Sony launches four new lenses, and hints at a fifth, to complement its new cameras


posted Tuesday, September 11, 2012 at 11:01 PM EST


Sony couldn't introduce two new, exciting interchangeable lens cameras without introducing some serious glass to go with them. The just-announced Sony Alpha A99 seems a perfect match for a bright new super-telephoto fixed lens, while the Sony NEX-6--along with the company's other E-mount cameras--gets a lightweight compact zoom, a super-wide angle zoom and a wide-aperture wide angle prime. And, according to Sony, a big-aperture Carl Zeiss prime A-mount appears to be just around the corner.

Sony claims its 300mm f/2.8 G SSM II is a significant upgrade in optics and handling over its predecessor, the 300mm f/2.8 G SSM. While both A-mount lenses were designed for sports and wildlife photography, the new version boasts Sony's proprietary Nano AR Coating which promises to reduce flare and ghosting, while providing improved contrast. The lens also features advanced LSI drive circuitry aimed to create a more exacting autofocus experience and better subject tracking. Lugging the lens into the wild shouldn't cause any fear, as the Sony 300mm f/2.8 G SSM II is both dust- and moisture-resistant. The lens will be available in November 2012 for about US$7,500.


Sony's SAL300F28G2 300mm f/2.8 G SSM II lens aims to bring sports and nature up close and personal with crystal clarity and improved AF.

For its E-mount cameras, Sony introduced a few intriguing lens options that give them a lot more flexibility. The new lenses include:

  • The 16-50mm f/3.5-5.6 powered zoom (SELP1650), which Sony says is incredibly lightweight and juts out from the camera body just a hair under 30mm when fully retracted. It comes with the manufacturer's proprietary Optical SteadyShot image stabilization for keeping photos blur-free, and employs a dual-function ring to control both power zoom (in AF mode) and manual focus (in MF mode, of course). Additionally, Sony hopes the lens will make zooming while filming movies easier with its smooth power zoom dial. You'll have to wait a bit for the SELP1650 as it won't be available until January 2013, at a price of about US$350.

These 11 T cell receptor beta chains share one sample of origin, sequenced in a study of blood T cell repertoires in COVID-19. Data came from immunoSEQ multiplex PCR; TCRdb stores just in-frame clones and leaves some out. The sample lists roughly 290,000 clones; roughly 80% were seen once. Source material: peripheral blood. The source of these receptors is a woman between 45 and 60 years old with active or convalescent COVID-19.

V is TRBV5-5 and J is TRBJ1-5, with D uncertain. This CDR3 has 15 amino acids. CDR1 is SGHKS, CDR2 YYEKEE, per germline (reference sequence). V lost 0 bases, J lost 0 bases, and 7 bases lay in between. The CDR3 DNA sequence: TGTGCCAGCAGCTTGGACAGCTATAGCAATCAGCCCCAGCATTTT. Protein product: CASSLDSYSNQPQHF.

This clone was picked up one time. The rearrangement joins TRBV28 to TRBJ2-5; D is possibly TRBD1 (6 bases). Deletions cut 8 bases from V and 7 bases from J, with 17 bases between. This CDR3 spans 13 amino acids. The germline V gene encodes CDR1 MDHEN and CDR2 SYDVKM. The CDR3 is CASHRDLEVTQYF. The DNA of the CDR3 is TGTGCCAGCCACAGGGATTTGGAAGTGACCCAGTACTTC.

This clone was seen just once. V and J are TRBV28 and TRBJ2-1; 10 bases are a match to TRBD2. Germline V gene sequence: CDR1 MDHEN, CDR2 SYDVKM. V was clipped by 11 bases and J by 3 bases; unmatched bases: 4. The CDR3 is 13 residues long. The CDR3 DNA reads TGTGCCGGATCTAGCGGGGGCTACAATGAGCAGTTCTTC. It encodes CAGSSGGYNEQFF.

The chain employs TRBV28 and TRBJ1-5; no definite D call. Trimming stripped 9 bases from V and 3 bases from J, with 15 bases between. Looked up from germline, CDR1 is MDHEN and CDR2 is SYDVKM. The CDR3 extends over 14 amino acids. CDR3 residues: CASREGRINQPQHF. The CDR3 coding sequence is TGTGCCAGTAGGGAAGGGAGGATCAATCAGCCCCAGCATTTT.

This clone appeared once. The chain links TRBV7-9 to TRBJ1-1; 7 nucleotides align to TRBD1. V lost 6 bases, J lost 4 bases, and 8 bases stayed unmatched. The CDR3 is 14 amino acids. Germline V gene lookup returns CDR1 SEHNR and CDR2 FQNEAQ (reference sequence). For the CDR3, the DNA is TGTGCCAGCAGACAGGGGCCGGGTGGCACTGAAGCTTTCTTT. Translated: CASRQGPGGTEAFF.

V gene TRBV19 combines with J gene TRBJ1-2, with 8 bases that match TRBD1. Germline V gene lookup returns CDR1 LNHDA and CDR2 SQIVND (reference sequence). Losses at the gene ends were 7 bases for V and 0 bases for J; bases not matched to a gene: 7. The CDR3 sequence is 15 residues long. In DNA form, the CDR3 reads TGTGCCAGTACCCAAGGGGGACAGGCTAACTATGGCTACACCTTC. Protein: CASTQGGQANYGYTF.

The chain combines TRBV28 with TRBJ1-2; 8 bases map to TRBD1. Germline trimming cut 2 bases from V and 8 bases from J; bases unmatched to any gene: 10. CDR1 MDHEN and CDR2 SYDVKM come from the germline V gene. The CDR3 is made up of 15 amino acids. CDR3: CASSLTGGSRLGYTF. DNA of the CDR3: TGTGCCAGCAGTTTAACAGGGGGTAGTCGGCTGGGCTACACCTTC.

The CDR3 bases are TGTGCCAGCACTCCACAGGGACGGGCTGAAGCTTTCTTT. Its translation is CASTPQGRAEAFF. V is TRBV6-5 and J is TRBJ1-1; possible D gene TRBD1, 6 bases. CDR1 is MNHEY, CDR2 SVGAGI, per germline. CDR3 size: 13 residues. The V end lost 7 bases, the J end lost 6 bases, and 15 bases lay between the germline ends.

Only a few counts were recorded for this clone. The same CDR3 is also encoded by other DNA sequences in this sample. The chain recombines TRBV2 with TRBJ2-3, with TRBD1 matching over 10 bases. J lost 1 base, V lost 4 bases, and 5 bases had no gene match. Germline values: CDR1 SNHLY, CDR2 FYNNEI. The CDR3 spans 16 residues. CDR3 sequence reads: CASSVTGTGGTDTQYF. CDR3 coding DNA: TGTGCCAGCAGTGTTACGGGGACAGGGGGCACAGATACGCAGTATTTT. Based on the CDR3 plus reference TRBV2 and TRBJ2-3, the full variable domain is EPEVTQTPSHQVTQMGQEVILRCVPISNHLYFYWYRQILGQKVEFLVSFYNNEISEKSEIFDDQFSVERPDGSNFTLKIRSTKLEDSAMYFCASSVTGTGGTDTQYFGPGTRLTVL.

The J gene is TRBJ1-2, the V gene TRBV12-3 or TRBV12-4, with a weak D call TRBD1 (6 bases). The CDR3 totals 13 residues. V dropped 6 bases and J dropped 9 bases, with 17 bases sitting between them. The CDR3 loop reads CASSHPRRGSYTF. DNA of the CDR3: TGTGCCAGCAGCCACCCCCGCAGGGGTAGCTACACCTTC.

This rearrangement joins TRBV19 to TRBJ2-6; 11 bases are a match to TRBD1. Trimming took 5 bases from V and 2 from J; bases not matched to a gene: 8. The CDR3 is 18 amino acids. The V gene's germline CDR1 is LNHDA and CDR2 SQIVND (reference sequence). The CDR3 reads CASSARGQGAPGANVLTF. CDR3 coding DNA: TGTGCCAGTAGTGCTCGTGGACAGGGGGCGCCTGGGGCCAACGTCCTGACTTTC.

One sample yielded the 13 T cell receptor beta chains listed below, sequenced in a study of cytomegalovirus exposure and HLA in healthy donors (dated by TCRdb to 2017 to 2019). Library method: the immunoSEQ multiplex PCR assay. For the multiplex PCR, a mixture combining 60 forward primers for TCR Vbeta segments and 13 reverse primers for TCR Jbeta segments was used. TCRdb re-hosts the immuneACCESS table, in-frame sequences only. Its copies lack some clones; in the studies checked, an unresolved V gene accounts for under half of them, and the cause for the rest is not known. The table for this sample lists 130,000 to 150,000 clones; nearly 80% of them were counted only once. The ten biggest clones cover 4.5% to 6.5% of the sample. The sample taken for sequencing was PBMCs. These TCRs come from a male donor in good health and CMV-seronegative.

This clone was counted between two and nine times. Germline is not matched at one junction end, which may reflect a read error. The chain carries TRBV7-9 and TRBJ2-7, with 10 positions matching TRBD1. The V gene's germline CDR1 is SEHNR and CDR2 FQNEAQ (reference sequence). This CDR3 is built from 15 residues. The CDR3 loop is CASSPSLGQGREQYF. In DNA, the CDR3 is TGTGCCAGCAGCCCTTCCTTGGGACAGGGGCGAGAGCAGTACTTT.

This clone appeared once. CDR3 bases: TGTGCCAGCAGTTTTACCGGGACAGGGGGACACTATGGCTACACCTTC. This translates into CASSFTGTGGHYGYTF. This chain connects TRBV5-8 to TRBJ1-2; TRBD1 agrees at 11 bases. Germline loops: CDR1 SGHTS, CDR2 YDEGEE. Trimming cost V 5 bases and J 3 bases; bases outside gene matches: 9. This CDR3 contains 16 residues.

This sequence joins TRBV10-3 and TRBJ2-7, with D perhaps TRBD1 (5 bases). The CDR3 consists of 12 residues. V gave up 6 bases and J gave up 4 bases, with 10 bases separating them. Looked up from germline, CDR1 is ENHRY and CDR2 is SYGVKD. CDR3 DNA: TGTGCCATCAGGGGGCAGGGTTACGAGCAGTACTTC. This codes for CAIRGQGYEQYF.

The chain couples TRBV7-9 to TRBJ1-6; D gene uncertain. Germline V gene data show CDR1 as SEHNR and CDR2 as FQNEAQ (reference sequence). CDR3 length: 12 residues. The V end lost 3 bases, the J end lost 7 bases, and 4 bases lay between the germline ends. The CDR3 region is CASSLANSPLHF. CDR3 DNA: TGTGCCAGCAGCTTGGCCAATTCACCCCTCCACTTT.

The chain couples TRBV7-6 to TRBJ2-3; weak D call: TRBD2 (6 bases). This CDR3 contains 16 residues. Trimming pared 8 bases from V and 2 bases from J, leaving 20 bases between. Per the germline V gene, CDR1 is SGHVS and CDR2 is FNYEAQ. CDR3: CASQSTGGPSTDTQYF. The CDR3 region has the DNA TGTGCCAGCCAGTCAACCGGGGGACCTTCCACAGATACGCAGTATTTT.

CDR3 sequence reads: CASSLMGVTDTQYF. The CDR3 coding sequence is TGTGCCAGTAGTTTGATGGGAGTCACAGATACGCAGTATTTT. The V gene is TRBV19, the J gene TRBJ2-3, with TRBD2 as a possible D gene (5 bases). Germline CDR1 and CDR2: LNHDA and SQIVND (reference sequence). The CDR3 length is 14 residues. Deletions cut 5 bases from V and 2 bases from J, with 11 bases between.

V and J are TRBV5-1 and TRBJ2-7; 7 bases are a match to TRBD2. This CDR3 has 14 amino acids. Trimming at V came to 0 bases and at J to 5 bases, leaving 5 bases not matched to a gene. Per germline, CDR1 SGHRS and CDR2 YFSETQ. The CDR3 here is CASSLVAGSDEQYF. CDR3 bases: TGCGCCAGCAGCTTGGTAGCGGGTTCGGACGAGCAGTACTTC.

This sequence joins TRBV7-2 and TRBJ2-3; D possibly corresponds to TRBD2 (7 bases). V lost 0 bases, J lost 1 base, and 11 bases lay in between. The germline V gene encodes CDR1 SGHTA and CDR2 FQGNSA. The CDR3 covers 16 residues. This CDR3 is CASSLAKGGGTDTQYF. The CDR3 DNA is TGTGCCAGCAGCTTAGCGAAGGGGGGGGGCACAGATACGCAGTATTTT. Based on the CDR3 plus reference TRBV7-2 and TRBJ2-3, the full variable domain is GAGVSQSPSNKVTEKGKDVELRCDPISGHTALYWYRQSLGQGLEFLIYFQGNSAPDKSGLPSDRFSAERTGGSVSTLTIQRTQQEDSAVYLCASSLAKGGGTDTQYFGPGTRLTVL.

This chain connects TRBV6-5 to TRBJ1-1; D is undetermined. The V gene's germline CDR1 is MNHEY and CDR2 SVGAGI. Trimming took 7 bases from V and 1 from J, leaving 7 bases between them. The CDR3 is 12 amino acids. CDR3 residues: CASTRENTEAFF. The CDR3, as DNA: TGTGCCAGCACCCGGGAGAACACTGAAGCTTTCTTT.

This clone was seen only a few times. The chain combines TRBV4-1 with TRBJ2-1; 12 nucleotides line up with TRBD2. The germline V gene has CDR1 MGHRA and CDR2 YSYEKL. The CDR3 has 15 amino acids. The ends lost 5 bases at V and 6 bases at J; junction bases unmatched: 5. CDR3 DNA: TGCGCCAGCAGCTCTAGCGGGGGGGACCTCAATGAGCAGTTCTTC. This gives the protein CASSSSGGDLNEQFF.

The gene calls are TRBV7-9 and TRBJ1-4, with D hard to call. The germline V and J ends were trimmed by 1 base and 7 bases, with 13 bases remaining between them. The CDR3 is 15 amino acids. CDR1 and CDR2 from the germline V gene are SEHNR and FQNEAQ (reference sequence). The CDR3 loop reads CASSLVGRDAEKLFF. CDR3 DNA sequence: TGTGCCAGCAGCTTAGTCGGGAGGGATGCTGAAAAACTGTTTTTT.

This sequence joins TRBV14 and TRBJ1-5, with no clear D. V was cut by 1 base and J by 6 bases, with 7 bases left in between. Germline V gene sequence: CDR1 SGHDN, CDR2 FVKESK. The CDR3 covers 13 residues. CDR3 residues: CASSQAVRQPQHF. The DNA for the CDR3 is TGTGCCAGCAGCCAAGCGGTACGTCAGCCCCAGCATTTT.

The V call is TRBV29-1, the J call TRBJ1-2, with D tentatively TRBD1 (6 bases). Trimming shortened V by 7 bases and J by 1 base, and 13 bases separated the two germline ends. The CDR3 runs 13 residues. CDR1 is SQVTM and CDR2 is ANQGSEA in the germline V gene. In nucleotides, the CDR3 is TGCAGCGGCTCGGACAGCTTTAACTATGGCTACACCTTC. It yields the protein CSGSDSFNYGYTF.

Sony's SELP1650 is a 16-50mm f/3.5-5.6 powered zoom that's compact, lightweight and built for smooth zooming, the company says.
  • The 35mm f/1.8 prime (SEL35F18) that Sony says provides excellent optical sharpness, clarity and bokeh (background defocus) in both still images and HD video, backed by Sony's Optical SteadyShot image stabilization. The lightweight lens will be available in November 2012 for about US$450.

Sony wants the new SEL35F18 to be a prime suspect for shooting sharp, clear photos.
  • The 10-18mm f/4.0 super-wide angle zoom (SEL1018) that employs Super ED (Extra-low Dispersion) glass to reduce color aberration and produce dramatic perspective effects. It, too, offers Optical SteadyShot image stabilization. Designed for shooting landscapes and interiors, the lens will be available in November 2012 for about US$850.

Sony's SEL1018 was designed for shooting landscapes and interiors, and features Super Extra-low Dispersion glass to reduce color aberration.

Don't worry, we didn't forget about Sony's teaser. In its press materials, the company hinted that it's developing a wide-aperture Carl Zeiss prime lens, the A-mount Planar T* 50mm f/1.4 ZA SSM. So save up your money because it's scheduled to arrive next spring and it's probably going to be expensive.